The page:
In the annals of 20th century crime there are many cases that claim the title of the “crime of the century.” From the Lindbergh kidnapping case to the O.J Simpson saga, the public has always had an unquenchable thirst for following the media coverage of lurid crimes.

Madison Square Garden photo H.N. Tiemann

Madison Square Garden 1909 photo H.N. Tiemann

Harry Thaw’s murder of Stanford White at the roof garden theater of White’s creation, Madison Square Garden on June 25, 1906, was as big a story that has ever played out in the public eye. If it was not the “crime of the century,” it certainly qualifies for being in the top five.

A brief summary of the principal players in this drama and the events leading up to the murder goes like this.

In 1901, Stanford White, partner in the renowned architectural firm of McKim, Mead & White wants to meet artist’s model and showgirl Evelyn Nesbit, who is 16. White is known in certain circles for being a scoundrel and having many sexual affairs with actresses, models and other pretty girls. Stanford White photo Kings Notable New YorkersAfter meeting Nesbit under the approval of Evelyn’s mother, White becomes Evelyn’s benefactor over the course of several months paying for a multitude of things for Evelyn, her brother and mother. White arranges for Evelyn’s mother to take a trip back home to Pennsylvania while he promises to “look after Evelyn.” One night, while Evelyn’s mother is away and Evelyn is at White’s bachelor apartment, he plies Evelyn with liquor.  Evelyn passes out and White has his way with his virgin teen beauty. Evelyn wakes up in bed naked with White and is in shock after being raped. White begs Evelyn not to talk about what has happened. Continue reading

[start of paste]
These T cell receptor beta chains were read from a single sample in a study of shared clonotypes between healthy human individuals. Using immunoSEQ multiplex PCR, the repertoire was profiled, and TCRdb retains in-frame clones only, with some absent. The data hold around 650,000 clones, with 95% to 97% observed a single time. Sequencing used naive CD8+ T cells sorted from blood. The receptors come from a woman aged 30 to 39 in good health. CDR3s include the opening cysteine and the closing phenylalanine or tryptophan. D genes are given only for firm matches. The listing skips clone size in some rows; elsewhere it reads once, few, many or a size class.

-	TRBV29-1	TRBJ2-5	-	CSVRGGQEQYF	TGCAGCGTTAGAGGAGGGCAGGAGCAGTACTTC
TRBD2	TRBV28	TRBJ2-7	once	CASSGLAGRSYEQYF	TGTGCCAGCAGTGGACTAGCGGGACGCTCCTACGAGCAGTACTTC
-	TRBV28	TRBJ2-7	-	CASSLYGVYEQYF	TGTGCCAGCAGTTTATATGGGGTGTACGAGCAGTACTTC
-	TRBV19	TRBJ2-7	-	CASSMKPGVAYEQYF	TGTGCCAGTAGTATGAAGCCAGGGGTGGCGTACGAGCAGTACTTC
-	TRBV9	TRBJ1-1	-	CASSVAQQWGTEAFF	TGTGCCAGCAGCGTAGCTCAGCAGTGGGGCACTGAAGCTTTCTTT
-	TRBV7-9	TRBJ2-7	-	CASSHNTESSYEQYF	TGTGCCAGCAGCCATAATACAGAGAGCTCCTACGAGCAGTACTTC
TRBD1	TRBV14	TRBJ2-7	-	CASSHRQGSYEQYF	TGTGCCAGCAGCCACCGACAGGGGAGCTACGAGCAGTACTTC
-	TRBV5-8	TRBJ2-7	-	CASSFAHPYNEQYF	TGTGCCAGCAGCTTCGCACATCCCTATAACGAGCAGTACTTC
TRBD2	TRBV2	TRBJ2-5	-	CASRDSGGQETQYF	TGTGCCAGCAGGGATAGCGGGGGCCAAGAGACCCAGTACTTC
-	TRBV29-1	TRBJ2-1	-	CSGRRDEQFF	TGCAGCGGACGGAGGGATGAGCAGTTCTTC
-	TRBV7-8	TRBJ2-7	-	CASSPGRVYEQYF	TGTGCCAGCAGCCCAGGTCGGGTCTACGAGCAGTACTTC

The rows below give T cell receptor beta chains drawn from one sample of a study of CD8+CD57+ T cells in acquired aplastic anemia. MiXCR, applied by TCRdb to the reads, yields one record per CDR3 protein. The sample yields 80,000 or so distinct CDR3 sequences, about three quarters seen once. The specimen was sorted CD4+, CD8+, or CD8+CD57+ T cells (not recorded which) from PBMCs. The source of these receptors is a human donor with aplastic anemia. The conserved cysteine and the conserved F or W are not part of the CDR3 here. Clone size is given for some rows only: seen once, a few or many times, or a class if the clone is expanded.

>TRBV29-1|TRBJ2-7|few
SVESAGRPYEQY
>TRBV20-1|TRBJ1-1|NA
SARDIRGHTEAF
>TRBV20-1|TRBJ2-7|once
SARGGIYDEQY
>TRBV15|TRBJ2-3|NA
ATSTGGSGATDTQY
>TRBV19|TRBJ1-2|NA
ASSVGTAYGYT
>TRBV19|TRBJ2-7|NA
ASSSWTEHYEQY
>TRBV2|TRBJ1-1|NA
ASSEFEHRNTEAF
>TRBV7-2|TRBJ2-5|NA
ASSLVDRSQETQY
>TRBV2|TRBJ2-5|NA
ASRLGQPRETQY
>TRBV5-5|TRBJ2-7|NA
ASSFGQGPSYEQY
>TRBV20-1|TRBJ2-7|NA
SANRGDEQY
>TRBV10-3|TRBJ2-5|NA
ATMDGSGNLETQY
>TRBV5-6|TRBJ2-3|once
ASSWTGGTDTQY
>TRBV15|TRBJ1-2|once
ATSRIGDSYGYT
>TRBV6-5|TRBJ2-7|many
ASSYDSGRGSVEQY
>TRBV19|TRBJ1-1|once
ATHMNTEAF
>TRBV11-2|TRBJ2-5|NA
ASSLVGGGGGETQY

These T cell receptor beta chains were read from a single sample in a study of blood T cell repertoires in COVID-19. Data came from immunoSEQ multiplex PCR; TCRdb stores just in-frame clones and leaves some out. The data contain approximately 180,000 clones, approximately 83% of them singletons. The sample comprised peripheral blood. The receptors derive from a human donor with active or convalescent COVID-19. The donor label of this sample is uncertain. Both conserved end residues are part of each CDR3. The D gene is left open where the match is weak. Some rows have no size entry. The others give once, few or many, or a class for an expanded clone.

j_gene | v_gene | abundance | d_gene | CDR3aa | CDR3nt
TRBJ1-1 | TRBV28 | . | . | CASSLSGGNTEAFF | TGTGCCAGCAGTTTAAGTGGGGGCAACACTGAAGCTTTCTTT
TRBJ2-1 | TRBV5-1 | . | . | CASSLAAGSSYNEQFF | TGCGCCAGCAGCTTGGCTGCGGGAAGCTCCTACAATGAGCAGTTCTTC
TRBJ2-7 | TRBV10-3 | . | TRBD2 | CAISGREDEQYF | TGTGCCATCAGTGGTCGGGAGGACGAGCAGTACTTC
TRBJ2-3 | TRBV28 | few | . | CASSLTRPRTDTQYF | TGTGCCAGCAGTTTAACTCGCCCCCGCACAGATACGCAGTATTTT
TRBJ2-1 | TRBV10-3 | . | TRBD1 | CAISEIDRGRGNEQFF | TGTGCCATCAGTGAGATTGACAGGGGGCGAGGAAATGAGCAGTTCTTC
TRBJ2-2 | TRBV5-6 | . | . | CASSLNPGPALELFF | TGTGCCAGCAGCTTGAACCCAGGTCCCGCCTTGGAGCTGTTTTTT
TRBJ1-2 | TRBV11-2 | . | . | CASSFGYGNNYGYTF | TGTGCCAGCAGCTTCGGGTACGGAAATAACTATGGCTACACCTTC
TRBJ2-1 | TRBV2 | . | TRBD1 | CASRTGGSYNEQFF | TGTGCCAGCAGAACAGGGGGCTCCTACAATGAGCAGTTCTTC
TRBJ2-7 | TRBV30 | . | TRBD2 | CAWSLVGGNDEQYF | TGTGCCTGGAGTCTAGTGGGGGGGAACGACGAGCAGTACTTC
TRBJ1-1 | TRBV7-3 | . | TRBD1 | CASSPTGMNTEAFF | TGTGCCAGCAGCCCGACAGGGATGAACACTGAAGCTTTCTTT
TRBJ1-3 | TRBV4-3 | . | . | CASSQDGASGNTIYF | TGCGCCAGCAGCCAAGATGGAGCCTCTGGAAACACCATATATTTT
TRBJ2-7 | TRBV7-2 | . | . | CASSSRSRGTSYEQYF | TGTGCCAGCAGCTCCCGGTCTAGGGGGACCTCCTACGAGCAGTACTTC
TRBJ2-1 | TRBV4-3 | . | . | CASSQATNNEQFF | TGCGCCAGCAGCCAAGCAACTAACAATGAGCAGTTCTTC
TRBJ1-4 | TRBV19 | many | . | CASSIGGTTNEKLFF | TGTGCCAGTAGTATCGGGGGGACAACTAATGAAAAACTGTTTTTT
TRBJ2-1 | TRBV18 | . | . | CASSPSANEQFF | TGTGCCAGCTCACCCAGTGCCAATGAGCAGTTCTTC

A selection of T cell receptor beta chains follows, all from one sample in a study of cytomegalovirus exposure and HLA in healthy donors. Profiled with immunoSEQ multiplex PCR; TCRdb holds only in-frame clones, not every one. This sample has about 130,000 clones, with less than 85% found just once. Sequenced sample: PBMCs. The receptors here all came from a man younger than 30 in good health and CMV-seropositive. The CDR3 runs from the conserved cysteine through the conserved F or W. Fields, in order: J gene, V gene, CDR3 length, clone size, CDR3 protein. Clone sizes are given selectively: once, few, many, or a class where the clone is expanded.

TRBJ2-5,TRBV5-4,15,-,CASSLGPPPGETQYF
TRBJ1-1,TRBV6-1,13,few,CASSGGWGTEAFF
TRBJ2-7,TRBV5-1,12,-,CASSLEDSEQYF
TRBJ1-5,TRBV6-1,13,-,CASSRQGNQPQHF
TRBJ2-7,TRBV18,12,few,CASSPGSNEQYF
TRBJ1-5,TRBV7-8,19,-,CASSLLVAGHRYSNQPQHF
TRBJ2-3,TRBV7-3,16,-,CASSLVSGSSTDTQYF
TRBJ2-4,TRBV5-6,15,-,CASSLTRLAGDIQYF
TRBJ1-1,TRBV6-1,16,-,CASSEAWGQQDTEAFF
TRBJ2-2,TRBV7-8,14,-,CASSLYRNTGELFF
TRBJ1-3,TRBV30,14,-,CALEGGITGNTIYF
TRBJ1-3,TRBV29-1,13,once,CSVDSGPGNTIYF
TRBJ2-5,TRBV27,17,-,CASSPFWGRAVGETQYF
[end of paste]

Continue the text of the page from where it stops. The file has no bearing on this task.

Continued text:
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Classic Hollywood #43

Joan Crawford And Her Shoes

Joan Crawford shows off one her 500 pairs of shoes 1954 6 23When Joan Crawford’s adopted daughter Christina Crawford wrote her 1978 poison pen biography “Mommie Dearest” about her Hollywood superstar mother, many people found the account to be unbelievable.

It is still debated today how much of Christina’s biography really occurred. There are others who knew Joan Crawford personally and did not find Christina’s allegations to be extraordinary. We’ll never know for sure, but take this to heart, Joan Crawford was known to be controlling and manipulative in advancing her career.

I will say Joan Crawford was a good actress. But that is where it ends for me.

In this publicity photograph dated June 23, 1954, Crawford shows off one of her 500 pairs of shoes meticulously arranged in her shoe closet.

I’m sure there were others in the golden years of Hollywood that had a bigger collection of shoes. But my question is – would you show them off to the press and the public? Strange woman.